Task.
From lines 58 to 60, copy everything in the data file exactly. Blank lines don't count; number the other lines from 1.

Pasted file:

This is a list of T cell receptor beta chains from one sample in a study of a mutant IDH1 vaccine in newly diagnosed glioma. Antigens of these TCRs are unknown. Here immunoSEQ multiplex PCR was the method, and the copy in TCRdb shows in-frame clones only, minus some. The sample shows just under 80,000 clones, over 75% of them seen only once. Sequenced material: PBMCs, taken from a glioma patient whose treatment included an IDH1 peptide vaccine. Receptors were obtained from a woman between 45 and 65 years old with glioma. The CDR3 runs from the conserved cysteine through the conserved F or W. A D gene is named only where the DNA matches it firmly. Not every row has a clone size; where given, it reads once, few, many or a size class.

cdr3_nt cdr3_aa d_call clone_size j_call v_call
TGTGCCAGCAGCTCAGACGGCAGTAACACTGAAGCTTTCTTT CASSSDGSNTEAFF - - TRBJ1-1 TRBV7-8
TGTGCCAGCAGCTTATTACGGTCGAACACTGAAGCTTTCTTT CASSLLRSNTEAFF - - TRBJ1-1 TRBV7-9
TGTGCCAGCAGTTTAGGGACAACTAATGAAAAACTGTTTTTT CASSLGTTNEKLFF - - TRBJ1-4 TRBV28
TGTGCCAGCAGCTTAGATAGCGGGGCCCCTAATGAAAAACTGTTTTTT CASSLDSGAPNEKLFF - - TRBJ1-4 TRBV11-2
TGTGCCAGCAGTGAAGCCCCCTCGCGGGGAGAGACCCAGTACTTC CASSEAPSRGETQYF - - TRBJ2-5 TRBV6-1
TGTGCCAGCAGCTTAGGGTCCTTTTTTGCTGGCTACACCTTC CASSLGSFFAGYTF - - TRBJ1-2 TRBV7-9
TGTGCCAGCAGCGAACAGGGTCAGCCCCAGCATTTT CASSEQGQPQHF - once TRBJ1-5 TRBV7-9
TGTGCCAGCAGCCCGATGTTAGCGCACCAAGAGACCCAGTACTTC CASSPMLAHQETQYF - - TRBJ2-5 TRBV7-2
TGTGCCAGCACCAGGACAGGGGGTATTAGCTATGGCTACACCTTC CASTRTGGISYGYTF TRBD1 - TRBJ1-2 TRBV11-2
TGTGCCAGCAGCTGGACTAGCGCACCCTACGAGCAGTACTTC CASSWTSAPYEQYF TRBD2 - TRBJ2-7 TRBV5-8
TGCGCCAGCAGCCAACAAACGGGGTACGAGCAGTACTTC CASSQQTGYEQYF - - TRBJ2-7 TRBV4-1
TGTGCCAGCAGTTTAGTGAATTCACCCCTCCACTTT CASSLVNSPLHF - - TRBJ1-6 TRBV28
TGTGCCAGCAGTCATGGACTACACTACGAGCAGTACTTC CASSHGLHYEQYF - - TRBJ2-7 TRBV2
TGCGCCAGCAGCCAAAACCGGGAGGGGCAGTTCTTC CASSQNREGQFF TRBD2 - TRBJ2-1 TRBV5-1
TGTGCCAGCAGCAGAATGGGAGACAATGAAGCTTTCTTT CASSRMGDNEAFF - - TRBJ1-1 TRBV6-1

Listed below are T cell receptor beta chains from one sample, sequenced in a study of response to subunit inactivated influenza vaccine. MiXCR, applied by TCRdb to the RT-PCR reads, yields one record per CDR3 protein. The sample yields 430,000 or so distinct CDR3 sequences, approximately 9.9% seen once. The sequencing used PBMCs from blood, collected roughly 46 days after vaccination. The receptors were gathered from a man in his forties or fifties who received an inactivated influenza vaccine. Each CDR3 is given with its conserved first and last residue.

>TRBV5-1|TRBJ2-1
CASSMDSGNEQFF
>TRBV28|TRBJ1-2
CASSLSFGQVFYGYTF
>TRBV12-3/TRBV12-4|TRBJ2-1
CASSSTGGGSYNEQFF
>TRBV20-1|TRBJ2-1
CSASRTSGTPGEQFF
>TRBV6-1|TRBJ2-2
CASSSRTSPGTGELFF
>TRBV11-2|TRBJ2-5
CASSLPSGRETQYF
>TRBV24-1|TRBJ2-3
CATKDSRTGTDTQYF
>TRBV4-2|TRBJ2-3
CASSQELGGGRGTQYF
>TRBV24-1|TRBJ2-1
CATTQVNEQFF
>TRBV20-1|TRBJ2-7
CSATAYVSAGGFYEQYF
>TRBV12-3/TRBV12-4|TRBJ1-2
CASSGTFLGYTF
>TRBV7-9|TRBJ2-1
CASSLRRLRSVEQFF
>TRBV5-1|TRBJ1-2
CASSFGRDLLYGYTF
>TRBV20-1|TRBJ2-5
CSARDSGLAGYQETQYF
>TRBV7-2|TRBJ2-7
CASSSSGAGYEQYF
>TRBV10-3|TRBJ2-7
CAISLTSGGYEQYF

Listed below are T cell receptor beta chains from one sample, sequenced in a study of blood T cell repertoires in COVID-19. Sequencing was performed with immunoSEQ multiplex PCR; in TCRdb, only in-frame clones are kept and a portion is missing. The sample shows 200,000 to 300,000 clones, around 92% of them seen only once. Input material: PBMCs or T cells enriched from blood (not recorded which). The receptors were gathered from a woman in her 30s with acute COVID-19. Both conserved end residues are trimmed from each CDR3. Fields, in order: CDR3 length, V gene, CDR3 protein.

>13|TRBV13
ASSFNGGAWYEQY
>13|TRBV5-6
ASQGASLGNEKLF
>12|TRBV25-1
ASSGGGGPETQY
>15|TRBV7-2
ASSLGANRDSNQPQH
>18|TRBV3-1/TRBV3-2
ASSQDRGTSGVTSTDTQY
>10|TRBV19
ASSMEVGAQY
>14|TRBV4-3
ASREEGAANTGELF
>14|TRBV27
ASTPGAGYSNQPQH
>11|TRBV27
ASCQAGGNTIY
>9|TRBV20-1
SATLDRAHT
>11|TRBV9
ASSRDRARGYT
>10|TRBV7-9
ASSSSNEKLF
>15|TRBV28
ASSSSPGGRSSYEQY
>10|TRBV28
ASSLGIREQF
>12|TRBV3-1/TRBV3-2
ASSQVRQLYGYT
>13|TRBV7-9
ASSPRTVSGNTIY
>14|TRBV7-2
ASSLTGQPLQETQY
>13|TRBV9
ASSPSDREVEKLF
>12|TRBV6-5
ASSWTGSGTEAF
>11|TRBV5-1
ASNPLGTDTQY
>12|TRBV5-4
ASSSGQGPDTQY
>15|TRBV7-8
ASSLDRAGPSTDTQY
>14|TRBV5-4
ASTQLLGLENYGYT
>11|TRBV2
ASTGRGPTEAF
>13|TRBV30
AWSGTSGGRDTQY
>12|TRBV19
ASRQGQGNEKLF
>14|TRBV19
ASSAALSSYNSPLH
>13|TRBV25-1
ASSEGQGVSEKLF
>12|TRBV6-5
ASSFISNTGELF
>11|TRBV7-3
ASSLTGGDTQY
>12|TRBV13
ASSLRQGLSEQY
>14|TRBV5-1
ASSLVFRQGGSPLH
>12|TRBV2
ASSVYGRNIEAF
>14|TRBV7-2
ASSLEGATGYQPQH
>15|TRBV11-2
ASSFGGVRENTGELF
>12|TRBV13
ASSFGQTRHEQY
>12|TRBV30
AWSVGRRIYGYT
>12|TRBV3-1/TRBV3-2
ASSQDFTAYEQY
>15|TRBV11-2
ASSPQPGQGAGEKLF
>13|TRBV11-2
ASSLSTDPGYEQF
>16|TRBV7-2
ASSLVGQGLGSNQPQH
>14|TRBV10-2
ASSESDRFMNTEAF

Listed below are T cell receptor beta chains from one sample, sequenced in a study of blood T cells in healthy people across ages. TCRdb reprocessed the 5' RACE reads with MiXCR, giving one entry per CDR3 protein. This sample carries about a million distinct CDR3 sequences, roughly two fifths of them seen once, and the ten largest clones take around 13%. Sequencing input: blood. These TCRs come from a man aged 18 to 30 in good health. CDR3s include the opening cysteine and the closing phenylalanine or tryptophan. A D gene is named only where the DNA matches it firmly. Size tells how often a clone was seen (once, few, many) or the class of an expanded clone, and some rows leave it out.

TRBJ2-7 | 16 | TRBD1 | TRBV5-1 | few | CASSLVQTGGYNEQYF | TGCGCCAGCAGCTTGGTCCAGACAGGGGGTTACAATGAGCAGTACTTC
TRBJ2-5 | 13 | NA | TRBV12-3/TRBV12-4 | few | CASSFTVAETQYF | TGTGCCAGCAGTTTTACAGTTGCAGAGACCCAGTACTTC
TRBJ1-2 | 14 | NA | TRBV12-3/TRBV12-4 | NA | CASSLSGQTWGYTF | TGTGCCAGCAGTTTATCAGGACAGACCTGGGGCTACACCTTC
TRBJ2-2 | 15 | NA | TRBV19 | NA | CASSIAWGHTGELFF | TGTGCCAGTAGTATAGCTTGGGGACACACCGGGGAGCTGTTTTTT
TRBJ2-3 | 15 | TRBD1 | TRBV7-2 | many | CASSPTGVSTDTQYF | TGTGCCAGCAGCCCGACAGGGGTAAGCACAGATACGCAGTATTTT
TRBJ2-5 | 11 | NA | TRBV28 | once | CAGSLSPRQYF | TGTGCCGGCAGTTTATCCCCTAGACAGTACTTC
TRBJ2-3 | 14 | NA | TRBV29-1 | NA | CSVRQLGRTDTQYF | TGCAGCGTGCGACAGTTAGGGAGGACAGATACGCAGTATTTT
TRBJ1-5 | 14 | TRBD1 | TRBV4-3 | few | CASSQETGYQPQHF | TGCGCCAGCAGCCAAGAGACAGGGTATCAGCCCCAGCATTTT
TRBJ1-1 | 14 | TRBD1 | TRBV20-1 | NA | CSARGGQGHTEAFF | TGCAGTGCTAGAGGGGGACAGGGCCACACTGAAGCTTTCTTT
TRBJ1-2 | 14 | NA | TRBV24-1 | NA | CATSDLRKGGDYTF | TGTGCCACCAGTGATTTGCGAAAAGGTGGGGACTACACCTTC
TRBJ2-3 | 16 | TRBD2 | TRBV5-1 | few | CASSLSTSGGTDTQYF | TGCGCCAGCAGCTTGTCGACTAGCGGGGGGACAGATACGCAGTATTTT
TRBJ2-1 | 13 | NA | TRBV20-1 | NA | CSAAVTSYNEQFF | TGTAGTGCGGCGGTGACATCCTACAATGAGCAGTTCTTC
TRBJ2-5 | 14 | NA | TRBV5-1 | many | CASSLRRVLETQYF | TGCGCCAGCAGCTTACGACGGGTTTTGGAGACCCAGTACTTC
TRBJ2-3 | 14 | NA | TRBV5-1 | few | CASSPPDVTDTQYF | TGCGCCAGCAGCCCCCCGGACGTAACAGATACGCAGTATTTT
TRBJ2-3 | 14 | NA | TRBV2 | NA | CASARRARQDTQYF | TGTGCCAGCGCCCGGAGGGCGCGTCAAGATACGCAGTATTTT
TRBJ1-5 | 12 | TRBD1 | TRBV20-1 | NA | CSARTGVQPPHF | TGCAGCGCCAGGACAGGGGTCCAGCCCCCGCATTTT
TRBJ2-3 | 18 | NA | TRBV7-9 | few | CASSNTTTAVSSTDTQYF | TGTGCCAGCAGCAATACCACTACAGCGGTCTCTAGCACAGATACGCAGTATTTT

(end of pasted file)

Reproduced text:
>15|TRBV7-2
ASSLGANRDSNQPQH
>18|TRBV3-1/TRBV3-2